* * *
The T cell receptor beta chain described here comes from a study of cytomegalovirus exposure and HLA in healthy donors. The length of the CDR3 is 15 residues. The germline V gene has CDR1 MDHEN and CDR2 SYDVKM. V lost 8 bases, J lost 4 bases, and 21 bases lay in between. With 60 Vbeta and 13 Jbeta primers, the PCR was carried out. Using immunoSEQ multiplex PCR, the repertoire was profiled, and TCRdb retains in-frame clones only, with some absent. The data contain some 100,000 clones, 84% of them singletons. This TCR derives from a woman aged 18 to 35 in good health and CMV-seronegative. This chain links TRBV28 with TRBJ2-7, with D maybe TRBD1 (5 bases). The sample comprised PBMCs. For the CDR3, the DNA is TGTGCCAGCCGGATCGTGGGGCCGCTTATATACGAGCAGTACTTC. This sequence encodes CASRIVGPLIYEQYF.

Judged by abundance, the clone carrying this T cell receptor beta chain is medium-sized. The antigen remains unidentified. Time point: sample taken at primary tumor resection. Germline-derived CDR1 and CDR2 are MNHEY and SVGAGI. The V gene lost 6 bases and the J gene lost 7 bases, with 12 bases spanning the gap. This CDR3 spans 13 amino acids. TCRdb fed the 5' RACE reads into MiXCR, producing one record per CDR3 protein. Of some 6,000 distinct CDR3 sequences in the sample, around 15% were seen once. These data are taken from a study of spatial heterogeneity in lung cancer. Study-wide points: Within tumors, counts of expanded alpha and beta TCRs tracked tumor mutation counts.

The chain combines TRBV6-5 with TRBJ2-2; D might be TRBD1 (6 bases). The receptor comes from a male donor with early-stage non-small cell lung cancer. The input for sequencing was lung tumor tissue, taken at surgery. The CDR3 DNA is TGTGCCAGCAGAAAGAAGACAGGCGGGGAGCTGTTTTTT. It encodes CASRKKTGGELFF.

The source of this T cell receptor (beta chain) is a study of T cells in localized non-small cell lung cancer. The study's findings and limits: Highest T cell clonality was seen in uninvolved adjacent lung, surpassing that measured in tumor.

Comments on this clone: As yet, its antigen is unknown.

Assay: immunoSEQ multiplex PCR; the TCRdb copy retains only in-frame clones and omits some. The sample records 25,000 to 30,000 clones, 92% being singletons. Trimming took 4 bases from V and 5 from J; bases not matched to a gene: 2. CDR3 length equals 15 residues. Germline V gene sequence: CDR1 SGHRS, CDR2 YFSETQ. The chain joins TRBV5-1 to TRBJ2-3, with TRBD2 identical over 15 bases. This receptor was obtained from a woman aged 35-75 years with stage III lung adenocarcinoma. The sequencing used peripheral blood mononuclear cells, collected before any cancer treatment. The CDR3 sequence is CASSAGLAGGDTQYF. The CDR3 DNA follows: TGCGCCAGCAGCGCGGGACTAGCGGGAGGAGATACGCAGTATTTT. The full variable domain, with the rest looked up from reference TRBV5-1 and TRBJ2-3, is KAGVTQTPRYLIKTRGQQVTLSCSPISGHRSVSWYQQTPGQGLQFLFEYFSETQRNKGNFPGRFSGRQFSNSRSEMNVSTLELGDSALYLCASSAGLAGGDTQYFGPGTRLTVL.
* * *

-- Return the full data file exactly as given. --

The T cell receptor beta chain described here comes from a study of cytomegalovirus exposure and HLA in healthy donors. The length of the CDR3 is 15 residues. The germline V gene has CDR1 MDHEN and CDR2 SYDVKM. V lost 8 bases, J lost 4 bases, and 21 bases lay in between. With 60 Vbeta and 13 Jbeta primers, the PCR was carried out. Using immunoSEQ multiplex PCR, the repertoire was profiled, and TCRdb retains in-frame clones only, with some absent. The data contain some 100,000 clones, 84% of them singletons. This TCR derives from a woman aged 18 to 35 in good health and CMV-seronegative. This chain links TRBV28 with TRBJ2-7, with D maybe TRBD1 (5 bases). The sample comprised PBMCs. For the CDR3, the DNA is TGTGCCAGCCGGATCGTGGGGCCGCTTATATACGAGCAGTACTTC. This sequence encodes CASRIVGPLIYEQYF.

Judged by abundance, the clone carrying this T cell receptor beta chain is medium-sized. The antigen remains unidentified. Time point: sample taken at primary tumor resection. Germline-derived CDR1 and CDR2 are MNHEY and SVGAGI. The V gene lost 6 bases and the J gene lost 7 bases, with 12 bases spanning the gap. This CDR3 spans 13 amino acids. TCRdb fed the 5' RACE reads into MiXCR, producing one record per CDR3 protein. Of some 6,000 distinct CDR3 sequences in the sample, around 15% were seen once. These data are taken from a study of spatial heterogeneity in lung cancer. Study-wide points: Within tumors, counts of expanded alpha and beta TCRs tracked tumor mutation counts.

The chain combines TRBV6-5 with TRBJ2-2; D might be TRBD1 (6 bases). The receptor comes from a male donor with early-stage non-small cell lung cancer. The input for sequencing was lung tumor tissue, taken at surgery. The CDR3 DNA is TGTGCCAGCAGAAAGAAGACAGGCGGGGAGCTGTTTTTT. It encodes CASRKKTGGELFF.

The source of this T cell receptor (beta chain) is a study of T cells in localized non-small cell lung cancer. The study's findings and limits: Highest T cell clonality was seen in uninvolved adjacent lung, surpassing that measured in tumor.

Comments on this clone: As yet, its antigen is unknown.

Assay: immunoSEQ multiplex PCR; the TCRdb copy retains only in-frame clones and omits some. The sample records 25,000 to 30,000 clones, 92% being singletons. Trimming took 4 bases from V and 5 from J; bases not matched to a gene: 2. CDR3 length equals 15 residues. Germline V gene sequence: CDR1 SGHRS, CDR2 YFSETQ. The chain joins TRBV5-1 to TRBJ2-3, with TRBD2 identical over 15 bases. This receptor was obtained from a woman aged 35-75 years with stage III lung adenocarcinoma. The sequencing used peripheral blood mononuclear cells, collected before any cancer treatment. The CDR3 sequence is CASSAGLAGGDTQYF. The CDR3 DNA follows: TGCGCCAGCAGCGCGGGACTAGCGGGAGGAGATACGCAGTATTTT. The full variable domain, with the rest looked up from reference TRBV5-1 and TRBJ2-3, is KAGVTQTPRYLIKTRGQQVTLSCSPISGHRSVSWYQQTPGQGLQFLFEYFSETQRNKGNFPGRFSGRQFSNSRSEMNVSTLELGDSALYLCASSAGLAGGDTQYFGPGTRLTVL.